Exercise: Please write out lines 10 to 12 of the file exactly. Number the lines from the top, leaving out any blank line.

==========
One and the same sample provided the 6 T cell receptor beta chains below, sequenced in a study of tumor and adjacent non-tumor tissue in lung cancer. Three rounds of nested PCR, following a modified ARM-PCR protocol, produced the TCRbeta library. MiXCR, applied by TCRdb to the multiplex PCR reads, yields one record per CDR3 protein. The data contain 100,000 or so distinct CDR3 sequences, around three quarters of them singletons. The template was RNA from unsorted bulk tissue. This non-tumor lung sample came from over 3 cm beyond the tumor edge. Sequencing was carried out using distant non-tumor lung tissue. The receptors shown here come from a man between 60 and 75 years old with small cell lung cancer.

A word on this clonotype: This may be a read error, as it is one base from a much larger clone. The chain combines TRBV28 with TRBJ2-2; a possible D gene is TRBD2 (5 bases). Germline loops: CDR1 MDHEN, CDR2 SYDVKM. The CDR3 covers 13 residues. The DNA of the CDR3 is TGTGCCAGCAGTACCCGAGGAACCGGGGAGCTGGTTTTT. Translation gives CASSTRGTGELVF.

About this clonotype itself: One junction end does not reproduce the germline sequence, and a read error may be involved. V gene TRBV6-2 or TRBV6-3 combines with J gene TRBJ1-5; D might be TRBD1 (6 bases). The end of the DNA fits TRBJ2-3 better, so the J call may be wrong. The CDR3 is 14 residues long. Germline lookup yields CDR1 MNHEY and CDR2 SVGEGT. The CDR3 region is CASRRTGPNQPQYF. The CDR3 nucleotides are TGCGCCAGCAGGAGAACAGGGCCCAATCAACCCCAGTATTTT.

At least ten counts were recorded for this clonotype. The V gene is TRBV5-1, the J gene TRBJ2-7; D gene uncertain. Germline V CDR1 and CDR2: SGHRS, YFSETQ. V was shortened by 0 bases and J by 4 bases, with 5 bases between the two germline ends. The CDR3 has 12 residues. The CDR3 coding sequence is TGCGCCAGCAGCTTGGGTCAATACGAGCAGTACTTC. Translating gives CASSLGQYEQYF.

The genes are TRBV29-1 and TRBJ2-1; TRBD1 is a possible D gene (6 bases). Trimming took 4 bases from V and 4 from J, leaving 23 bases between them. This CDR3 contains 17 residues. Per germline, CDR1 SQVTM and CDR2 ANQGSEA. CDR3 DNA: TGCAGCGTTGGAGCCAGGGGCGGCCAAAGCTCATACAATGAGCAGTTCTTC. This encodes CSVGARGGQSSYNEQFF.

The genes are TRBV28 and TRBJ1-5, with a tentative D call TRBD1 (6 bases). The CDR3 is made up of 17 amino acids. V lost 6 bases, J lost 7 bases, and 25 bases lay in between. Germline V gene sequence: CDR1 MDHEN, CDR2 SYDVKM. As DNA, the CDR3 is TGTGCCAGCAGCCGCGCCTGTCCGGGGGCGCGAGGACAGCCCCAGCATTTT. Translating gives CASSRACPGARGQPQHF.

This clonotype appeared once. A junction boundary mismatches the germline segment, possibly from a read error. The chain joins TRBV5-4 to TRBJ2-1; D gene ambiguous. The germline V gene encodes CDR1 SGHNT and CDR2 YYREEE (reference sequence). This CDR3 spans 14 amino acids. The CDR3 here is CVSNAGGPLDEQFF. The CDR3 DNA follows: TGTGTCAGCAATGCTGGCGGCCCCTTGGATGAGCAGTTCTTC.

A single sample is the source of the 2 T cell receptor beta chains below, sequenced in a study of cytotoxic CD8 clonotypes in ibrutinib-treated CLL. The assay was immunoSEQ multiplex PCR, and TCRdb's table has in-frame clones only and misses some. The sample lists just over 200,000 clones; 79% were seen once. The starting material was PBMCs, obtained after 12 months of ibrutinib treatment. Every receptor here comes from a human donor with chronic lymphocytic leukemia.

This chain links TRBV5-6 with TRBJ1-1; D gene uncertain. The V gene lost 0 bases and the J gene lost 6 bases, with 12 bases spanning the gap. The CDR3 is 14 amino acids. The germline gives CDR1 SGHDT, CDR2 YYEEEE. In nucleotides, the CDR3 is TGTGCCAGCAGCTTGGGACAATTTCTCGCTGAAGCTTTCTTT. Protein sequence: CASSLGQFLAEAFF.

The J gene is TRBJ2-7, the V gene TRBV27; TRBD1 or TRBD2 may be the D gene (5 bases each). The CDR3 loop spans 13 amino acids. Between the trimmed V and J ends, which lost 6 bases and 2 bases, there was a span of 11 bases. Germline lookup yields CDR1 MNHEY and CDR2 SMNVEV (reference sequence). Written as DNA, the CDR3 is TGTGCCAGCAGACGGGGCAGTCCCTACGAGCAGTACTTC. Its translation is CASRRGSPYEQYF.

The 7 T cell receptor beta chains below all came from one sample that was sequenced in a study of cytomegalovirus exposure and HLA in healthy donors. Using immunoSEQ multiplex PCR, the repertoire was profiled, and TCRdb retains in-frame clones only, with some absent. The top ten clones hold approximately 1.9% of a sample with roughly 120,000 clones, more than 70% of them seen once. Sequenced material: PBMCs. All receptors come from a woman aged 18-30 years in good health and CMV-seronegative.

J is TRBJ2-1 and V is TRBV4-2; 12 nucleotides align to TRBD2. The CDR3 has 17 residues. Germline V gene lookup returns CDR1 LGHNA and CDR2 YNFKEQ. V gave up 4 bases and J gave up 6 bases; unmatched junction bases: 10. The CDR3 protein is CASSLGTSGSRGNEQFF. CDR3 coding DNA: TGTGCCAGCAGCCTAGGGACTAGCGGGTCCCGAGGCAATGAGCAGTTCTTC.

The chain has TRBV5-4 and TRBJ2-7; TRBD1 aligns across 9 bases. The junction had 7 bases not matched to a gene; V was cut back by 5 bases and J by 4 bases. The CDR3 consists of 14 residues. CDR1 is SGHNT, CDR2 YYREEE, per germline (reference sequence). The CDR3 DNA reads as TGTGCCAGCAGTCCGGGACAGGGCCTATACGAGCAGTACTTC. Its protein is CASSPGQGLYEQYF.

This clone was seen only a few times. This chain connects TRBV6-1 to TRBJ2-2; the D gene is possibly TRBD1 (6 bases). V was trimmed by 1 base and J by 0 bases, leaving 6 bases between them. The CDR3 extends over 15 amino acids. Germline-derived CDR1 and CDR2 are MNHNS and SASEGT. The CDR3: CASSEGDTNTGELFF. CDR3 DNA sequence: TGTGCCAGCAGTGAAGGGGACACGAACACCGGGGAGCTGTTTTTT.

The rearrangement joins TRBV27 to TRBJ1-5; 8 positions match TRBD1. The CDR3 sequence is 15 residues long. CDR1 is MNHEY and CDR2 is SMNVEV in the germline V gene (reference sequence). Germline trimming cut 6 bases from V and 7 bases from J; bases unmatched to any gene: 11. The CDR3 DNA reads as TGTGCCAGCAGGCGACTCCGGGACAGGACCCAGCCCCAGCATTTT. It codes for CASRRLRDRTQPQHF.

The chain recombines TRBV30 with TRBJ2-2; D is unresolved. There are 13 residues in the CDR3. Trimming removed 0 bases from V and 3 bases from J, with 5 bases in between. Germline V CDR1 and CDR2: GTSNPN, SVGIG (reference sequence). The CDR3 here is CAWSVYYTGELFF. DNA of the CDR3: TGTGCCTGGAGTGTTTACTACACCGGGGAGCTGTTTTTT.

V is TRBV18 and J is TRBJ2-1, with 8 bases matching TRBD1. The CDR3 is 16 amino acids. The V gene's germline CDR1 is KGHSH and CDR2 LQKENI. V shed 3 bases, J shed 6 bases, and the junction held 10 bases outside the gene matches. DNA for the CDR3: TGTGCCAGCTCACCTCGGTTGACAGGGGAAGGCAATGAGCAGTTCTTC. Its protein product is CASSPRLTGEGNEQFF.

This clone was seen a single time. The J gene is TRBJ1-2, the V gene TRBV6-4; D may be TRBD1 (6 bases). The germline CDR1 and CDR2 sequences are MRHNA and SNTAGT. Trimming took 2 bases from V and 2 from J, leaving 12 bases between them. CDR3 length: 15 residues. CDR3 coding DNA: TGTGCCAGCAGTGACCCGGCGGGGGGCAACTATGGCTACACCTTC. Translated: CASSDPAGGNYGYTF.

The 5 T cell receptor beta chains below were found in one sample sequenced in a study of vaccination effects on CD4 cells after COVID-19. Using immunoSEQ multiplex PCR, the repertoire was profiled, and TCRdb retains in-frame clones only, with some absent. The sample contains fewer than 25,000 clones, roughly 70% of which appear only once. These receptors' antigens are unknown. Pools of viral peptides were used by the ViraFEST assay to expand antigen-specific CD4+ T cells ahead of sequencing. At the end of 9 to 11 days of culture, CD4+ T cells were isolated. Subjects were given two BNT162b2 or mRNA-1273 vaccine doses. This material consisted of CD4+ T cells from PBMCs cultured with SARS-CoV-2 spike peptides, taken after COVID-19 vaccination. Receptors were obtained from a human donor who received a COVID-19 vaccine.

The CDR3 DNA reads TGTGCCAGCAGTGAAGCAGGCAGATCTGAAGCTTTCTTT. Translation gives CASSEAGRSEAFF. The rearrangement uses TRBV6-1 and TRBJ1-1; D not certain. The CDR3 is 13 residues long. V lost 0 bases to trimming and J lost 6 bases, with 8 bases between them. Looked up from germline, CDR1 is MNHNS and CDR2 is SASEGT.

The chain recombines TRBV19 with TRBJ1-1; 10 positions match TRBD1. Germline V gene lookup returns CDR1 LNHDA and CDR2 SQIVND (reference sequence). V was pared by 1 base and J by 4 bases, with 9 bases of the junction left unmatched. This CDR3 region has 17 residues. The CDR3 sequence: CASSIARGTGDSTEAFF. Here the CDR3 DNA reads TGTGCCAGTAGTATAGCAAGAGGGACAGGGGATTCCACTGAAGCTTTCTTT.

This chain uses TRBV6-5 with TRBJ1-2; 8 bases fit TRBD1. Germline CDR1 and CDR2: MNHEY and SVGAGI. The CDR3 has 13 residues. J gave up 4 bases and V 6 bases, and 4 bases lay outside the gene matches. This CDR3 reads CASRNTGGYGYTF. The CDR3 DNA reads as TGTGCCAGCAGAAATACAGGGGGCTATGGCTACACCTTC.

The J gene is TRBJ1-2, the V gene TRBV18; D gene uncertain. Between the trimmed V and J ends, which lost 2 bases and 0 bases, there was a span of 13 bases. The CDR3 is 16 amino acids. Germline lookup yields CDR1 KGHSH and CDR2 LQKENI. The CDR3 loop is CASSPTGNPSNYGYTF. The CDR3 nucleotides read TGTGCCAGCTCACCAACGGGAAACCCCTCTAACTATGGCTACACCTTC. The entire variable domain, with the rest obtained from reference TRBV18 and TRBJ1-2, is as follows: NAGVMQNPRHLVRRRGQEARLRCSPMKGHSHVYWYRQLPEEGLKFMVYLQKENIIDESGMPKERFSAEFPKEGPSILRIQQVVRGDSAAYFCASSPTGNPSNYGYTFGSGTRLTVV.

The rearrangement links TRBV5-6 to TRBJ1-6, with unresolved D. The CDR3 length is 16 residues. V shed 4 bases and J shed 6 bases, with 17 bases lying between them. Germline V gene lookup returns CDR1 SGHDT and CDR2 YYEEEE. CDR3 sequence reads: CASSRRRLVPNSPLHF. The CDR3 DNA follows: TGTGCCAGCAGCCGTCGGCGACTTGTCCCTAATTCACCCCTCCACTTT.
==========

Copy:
The J gene is TRBJ2-7, the V gene TRBV27; TRBD1 or TRBD2 may be the D gene (5 bases each). The CDR3 loop spans 13 amino acids. Between the trimmed V and J ends, which lost 6 bases and 2 bases, there was a span of 11 bases. Germline lookup yields CDR1 MNHEY and CDR2 SMNVEV (reference sequence). Written as DNA, the CDR3 is TGTGCCAGCAGACGGGGCAGTCCCTACGAGCAGTACTTC. Its translation is CASRRGSPYEQYF.

The 7 T cell receptor beta chains below all came from one sample that was sequenced in a study of cytomegalovirus exposure and HLA in healthy donors. Using immunoSEQ multiplex PCR, the repertoire was profiled, and TCRdb retains in-frame clones only, with some absent. The top ten clones hold approximately 1.9% of a sample with roughly 120,000 clones, more than 70% of them seen once. Sequenced material: PBMCs. All receptors come from a woman aged 18-30 years in good health and CMV-seronegative.

J is TRBJ2-1 and V is TRBV4-2; 12 nucleotides align to TRBD2. The CDR3 has 17 residues. Germline V gene lookup returns CDR1 LGHNA and CDR2 YNFKEQ. V gave up 4 bases and J gave up 6 bases; unmatched junction bases: 10. The CDR3 protein is CASSLGTSGSRGNEQFF. CDR3 coding DNA: TGTGCCAGCAGCCTAGGGACTAGCGGGTCCCGAGGCAATGAGCAGTTCTTC.